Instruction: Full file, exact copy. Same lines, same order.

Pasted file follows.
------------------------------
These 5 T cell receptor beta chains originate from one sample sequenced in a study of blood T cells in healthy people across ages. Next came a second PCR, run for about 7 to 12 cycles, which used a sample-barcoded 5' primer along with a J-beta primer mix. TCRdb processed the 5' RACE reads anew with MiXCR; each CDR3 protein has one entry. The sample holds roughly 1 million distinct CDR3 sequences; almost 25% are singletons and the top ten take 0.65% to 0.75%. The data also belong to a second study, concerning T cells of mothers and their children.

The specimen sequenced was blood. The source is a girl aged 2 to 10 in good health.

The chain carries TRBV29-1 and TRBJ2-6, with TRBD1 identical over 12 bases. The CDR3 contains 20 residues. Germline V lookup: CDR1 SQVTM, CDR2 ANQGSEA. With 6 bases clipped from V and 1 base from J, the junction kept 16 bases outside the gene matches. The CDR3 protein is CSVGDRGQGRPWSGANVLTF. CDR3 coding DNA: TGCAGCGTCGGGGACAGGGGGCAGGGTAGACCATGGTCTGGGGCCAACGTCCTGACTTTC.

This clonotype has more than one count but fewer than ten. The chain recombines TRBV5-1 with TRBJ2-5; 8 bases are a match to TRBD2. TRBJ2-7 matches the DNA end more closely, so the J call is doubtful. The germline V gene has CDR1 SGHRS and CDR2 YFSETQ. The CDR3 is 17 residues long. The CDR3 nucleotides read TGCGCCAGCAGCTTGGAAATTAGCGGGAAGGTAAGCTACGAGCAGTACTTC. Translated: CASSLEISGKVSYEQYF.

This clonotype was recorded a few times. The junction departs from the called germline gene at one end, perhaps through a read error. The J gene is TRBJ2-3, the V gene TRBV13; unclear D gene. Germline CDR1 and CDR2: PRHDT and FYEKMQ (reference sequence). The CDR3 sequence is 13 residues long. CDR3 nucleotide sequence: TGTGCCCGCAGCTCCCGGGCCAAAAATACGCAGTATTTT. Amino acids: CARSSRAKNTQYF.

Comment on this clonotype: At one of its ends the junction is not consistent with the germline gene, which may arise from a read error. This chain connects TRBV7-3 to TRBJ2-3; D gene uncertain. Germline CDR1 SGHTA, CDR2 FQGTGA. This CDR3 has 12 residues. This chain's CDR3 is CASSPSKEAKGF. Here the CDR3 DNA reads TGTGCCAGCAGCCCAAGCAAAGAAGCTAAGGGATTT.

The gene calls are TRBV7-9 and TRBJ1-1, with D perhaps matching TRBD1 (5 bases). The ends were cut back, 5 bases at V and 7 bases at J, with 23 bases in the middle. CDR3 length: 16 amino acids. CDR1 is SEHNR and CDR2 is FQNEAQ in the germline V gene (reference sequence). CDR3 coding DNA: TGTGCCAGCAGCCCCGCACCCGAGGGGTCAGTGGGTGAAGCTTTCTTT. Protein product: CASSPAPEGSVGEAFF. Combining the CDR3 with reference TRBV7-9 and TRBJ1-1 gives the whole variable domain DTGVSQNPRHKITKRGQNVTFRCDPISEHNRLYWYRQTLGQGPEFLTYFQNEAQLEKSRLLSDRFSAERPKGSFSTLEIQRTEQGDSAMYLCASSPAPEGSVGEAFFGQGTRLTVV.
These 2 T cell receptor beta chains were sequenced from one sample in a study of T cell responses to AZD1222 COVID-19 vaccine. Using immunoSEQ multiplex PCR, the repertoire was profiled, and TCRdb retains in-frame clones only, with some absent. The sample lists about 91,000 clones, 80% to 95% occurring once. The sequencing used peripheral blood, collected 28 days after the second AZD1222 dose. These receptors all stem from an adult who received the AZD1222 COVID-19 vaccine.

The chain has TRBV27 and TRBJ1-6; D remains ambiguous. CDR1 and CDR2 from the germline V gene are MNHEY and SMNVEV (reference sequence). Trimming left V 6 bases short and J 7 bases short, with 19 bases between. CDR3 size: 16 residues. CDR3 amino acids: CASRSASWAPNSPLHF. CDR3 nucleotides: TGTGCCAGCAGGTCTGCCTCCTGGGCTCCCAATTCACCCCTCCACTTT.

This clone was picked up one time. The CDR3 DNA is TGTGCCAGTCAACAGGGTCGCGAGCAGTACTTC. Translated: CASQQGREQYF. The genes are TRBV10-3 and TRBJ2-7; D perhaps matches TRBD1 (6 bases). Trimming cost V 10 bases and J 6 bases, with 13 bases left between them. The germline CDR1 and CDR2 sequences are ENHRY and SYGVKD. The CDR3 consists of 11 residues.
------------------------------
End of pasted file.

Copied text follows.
These 5 T cell receptor beta chains originate from one sample sequenced in a study of blood T cells in healthy people across ages. Next came a second PCR, run for about 7 to 12 cycles, which used a sample-barcoded 5' primer along with a J-beta primer mix. TCRdb processed the 5' RACE reads anew with MiXCR; each CDR3 protein has one entry. The sample holds roughly 1 million distinct CDR3 sequences; almost 25% are singletons and the top ten take 0.65% to 0.75%. The data also belong to a second study, concerning T cells of mothers and their children.

The specimen sequenced was blood. The source is a girl aged 2 to 10 in good health.

The chain carries TRBV29-1 and TRBJ2-6, with TRBD1 identical over 12 bases. The CDR3 contains 20 residues. Germline V lookup: CDR1 SQVTM, CDR2 ANQGSEA. With 6 bases clipped from V and 1 base from J, the junction kept 16 bases outside the gene matches. The CDR3 protein is CSVGDRGQGRPWSGANVLTF. CDR3 coding DNA: TGCAGCGTCGGGGACAGGGGGCAGGGTAGACCATGGTCTGGGGCCAACGTCCTGACTTTC.

This clonotype has more than one count but fewer than ten. The chain recombines TRBV5-1 with TRBJ2-5; 8 bases are a match to TRBD2. TRBJ2-7 matches the DNA end more closely, so the J call is doubtful. The germline V gene has CDR1 SGHRS and CDR2 YFSETQ. The CDR3 is 17 residues long. The CDR3 nucleotides read TGCGCCAGCAGCTTGGAAATTAGCGGGAAGGTAAGCTACGAGCAGTACTTC. Translated: CASSLEISGKVSYEQYF.

This clonotype was recorded a few times. The junction departs from the called germline gene at one end, perhaps through a read error. The J gene is TRBJ2-3, the V gene TRBV13; unclear D gene. Germline CDR1 and CDR2: PRHDT and FYEKMQ (reference sequence). The CDR3 sequence is 13 residues long. CDR3 nucleotide sequence: TGTGCCCGCAGCTCCCGGGCCAAAAATACGCAGTATTTT. Amino acids: CARSSRAKNTQYF.

Comment on this clonotype: At one of its ends the junction is not consistent with the germline gene, which may arise from a read error. This chain connects TRBV7-3 to TRBJ2-3; D gene uncertain. Germline CDR1 SGHTA, CDR2 FQGTGA. This CDR3 has 12 residues. This chain's CDR3 is CASSPSKEAKGF. Here the CDR3 DNA reads TGTGCCAGCAGCCCAAGCAAAGAAGCTAAGGGATTT.

The gene calls are TRBV7-9 and TRBJ1-1, with D perhaps matching TRBD1 (5 bases). The ends were cut back, 5 bases at V and 7 bases at J, with 23 bases in the middle. CDR3 length: 16 amino acids. CDR1 is SEHNR and CDR2 is FQNEAQ in the germline V gene (reference sequence). CDR3 coding DNA: TGTGCCAGCAGCCCCGCACCCGAGGGGTCAGTGGGTGAAGCTTTCTTT. Protein product: CASSPAPEGSVGEAFF. Combining the CDR3 with reference TRBV7-9 and TRBJ1-1 gives the whole variable domain DTGVSQNPRHKITKRGQNVTFRCDPISEHNRLYWYRQTLGQGPEFLTYFQNEAQLEKSRLLSDRFSAERPKGSFSTLEIQRTEQGDSAMYLCASSPAPEGSVGEAFFGQGTRLTVV.
These 2 T cell receptor beta chains were sequenced from one sample in a study of T cell responses to AZD1222 COVID-19 vaccine. Using immunoSEQ multiplex PCR, the repertoire was profiled, and TCRdb retains in-frame clones only, with some absent. The sample lists about 91,000 clones, 80% to 95% occurring once. The sequencing used peripheral blood, collected 28 days after the second AZD1222 dose. These receptors all stem from an adult who received the AZD1222 COVID-19 vaccine.

The chain has TRBV27 and TRBJ1-6; D remains ambiguous. CDR1 and CDR2 from the germline V gene are MNHEY and SMNVEV (reference sequence). Trimming left V 6 bases short and J 7 bases short, with 19 bases between. CDR3 size: 16 residues. CDR3 amino acids: CASRSASWAPNSPLHF. CDR3 nucleotides: TGTGCCAGCAGGTCTGCCTCCTGGGCTCCCAATTCACCCCTCCACTTT.

This clone was picked up one time. The CDR3 DNA is TGTGCCAGTCAACAGGGTCGCGAGCAGTACTTC. Translated: CASQQGREQYF. The genes are TRBV10-3 and TRBJ2-7; D perhaps matches TRBD1 (6 bases). Trimming cost V 10 bases and J 6 bases, with 13 bases left between them. The germline CDR1 and CDR2 sequences are ENHRY and SYGVKD. The CDR3 consists of 11 residues.